Wear, Robinson squabble at meeting

'One-percent' voters, commissioner's sons topics of dispute
Jan. 16, 2013 @ 11:30 PM

A rancorous session of the Pigeon Forge City Commission saw disagreements centered — as they have before — on liquor by the drink.

Pigeon Forge voters approved liquor by the drink in a Nov. 6 election marred by irregularities. Last week, Chancellor Telford Forgety voided the result. A new election will be held probably in March.

At Monday's commission meeting, the tensest moments came near the end, when Commissioner Randal Robinson spoke out against nonresidents who signed up to vote after being deeded a minimum of 1 percent of Pigeon Forge properties, allegedly with no money changing hands on the land deal.

Even if they do not live there, property owners may vote in Pigeon Forge.

"I don't think it's fair to let these people come in and register to vote," Robinson said. "This was new in the last election. I think we need to stand with what we've always done."

Robinson said the rule represented an improper change in voting regulations, citing a conversation with a Sevier County Election Comission employee.

The employee, whom The Mountain Press will not name, later told the newspaper Robinson did not describe their conversation accurately. No rules were changed, and the election commission consulted state and city attorneys who affirmed that the property owners were eligible to vote, the employee said.

"We were very careful to make sure it was legal," the employee said.

Robinson offered a motion that the city instruct the election commission not to follow what he said were new rules – in effect, not to register "1 percent" property owners.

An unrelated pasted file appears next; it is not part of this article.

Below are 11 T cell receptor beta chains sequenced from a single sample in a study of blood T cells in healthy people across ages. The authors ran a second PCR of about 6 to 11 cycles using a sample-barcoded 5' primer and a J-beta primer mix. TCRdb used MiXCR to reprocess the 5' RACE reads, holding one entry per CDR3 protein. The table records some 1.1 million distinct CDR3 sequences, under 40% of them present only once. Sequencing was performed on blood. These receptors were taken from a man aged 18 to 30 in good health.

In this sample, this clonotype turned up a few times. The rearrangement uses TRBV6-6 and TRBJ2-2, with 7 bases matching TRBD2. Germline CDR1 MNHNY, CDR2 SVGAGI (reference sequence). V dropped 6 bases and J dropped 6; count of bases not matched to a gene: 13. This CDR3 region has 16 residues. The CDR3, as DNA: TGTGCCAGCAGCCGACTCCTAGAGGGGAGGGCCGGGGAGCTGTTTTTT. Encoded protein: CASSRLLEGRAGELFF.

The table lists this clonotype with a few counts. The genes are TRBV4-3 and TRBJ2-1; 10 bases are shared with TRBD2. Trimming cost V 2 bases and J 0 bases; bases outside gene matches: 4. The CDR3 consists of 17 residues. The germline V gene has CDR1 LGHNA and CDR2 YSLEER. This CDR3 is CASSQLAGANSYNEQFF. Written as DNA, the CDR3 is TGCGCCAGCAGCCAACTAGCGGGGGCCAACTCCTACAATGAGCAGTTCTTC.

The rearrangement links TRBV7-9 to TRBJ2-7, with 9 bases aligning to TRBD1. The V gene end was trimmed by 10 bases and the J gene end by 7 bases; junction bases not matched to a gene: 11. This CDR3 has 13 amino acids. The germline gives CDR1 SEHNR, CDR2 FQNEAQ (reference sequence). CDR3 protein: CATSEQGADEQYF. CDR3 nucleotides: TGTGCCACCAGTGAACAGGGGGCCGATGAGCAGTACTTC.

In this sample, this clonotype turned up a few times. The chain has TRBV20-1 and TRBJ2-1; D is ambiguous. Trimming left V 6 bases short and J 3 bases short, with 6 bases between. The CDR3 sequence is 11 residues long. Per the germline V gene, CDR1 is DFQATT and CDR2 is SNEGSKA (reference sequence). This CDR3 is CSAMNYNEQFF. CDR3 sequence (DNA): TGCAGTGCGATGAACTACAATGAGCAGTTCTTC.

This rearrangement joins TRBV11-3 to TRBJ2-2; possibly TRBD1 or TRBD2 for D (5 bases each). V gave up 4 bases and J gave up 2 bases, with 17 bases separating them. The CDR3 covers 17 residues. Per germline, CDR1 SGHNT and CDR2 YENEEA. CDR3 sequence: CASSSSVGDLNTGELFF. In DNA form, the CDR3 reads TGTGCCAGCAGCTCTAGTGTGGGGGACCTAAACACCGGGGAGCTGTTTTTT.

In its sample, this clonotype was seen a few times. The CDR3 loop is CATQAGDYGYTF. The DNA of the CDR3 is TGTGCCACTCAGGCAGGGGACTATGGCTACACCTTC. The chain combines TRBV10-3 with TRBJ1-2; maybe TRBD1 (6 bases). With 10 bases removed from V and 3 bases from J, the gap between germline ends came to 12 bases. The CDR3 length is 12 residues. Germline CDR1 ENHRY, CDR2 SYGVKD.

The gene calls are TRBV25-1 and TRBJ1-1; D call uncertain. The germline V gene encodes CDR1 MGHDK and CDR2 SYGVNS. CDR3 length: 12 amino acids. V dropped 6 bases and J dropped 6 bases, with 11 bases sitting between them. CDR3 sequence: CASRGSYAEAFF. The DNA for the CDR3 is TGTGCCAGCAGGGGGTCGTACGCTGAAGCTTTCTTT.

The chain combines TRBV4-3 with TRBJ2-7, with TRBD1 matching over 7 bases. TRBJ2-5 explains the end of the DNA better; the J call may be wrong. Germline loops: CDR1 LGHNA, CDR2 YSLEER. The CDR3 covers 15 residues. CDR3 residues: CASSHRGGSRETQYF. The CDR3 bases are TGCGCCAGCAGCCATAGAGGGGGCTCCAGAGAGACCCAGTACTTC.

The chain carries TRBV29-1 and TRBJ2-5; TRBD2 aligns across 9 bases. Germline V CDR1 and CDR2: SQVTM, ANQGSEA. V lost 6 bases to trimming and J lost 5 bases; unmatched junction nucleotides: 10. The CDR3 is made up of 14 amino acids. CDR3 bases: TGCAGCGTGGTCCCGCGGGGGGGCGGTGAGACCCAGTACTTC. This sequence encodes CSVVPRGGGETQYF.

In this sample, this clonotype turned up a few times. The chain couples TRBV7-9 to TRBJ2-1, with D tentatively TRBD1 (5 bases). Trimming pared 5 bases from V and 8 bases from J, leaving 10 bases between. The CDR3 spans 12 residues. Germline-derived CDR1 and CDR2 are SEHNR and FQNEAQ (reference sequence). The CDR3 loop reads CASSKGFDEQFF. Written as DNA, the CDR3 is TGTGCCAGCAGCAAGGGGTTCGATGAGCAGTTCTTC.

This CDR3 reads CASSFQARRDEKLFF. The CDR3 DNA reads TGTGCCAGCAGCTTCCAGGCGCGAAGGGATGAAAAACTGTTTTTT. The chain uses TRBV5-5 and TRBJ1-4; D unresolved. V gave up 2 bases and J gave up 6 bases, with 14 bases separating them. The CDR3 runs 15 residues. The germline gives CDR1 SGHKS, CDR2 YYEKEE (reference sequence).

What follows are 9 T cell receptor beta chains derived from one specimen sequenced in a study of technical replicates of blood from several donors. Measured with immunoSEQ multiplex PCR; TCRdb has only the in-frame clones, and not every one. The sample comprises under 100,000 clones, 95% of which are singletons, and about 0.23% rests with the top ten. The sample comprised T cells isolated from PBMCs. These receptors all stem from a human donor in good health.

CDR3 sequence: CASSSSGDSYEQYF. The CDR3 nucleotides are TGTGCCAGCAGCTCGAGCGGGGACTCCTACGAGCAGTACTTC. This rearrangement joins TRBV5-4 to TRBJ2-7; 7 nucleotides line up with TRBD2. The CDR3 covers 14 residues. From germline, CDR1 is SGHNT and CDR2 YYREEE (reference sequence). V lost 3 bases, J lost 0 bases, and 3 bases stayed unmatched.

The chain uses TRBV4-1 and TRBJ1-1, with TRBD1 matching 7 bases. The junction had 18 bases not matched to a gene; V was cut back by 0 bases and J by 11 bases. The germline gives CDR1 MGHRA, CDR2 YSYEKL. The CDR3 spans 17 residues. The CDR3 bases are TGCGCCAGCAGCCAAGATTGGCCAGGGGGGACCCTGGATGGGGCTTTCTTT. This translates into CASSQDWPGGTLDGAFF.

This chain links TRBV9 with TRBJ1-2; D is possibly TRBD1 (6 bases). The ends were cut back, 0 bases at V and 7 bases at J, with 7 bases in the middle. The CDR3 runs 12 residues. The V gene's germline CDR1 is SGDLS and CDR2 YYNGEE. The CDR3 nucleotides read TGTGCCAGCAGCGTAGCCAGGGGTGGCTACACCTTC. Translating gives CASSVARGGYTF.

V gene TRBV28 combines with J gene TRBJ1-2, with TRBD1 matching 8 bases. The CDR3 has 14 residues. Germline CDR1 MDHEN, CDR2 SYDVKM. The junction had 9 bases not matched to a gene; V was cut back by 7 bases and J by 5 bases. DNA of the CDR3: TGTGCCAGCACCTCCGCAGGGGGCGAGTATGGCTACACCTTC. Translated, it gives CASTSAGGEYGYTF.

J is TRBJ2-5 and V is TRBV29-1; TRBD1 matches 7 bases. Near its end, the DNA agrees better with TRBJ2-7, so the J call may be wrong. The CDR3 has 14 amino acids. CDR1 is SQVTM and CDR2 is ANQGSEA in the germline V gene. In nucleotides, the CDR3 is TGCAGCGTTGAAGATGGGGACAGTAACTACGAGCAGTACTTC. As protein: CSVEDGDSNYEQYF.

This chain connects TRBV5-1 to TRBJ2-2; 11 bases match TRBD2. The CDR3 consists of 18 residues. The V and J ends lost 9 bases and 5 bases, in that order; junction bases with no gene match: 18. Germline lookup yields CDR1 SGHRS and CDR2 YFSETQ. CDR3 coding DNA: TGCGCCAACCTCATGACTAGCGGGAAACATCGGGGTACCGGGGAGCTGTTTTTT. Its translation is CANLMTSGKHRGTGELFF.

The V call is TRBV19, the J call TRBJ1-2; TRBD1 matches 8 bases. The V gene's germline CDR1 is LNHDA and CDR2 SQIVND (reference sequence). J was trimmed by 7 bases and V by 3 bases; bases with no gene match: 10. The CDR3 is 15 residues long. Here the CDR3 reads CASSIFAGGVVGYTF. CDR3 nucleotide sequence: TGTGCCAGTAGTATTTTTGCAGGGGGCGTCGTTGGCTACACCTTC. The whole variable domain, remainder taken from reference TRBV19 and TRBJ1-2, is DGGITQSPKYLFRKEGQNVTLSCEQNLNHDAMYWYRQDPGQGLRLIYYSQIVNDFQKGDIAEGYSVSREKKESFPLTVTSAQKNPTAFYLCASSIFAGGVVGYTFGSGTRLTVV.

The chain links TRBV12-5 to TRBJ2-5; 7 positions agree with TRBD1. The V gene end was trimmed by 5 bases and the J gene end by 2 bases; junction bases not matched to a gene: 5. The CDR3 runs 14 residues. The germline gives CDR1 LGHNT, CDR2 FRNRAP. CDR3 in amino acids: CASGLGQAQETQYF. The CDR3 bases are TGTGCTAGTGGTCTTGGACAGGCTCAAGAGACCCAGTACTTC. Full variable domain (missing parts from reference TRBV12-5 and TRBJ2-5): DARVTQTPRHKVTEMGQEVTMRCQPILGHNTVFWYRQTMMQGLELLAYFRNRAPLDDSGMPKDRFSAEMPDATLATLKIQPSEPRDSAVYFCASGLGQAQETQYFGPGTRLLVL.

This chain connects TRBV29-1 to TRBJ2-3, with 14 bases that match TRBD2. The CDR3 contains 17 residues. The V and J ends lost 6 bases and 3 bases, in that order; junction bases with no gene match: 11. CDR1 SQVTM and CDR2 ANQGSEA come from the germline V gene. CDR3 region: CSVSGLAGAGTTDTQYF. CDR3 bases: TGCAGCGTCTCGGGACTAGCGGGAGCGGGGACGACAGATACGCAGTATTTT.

"If it's legal for them to register, I don't think we need to be suppressing people's votes," said Mayor David Wear, who presided.

Robinson and Commissioner Howard Reagan voted for Robinson's motion. Wear, Vice Mayor Kevin McClure and Commissioner Joyce Brackins voted against it.

Amid the heated discussion of voting eligibility, Wear mentioned Robinson's two sons. They voted in the Nov. 6 Pigeon Forge election but do not live there, Wear said.

In an interview later, Robinson confirmed that one of his sons lives in Kodak, the other Sevierville. They remain registered to vote in Pigeon Forge and cast Pigeon Forge ballots, but did not vote on the liquor issue, Robinson said.

The meeting likewise began with passionate discussion of the liquor issue, as citizens James Overstreet and Leland Wycoff registered unhappiness about the Nov. 6 vote and the liquor licenses currently held by Pigeon Forge businesses. The state will honor those licenses until a court directs them not to.

Between liquor discussions, the commission approved:

- On first reading, an ordinance annexing Wear Farm City Park land not already part of the city

- A resolution calling for a public hearing about the parkland annexation

- Computers for the police department

- Additional services for the greenway

- A garage door for the Building Maintenance Department

- Turbidimeters for the water plant

- Accepting a FEMA grant to hire more firefighters

- The donation of surplus air bottles to the English Mountain and Kingsport fire departments

- A new debris tank for a wastewater-plant truck

n Historic markers for the Pigeon Forge iron works, Fort Wear and the Pigeon River Railroad Company

kburns@themountainpress.com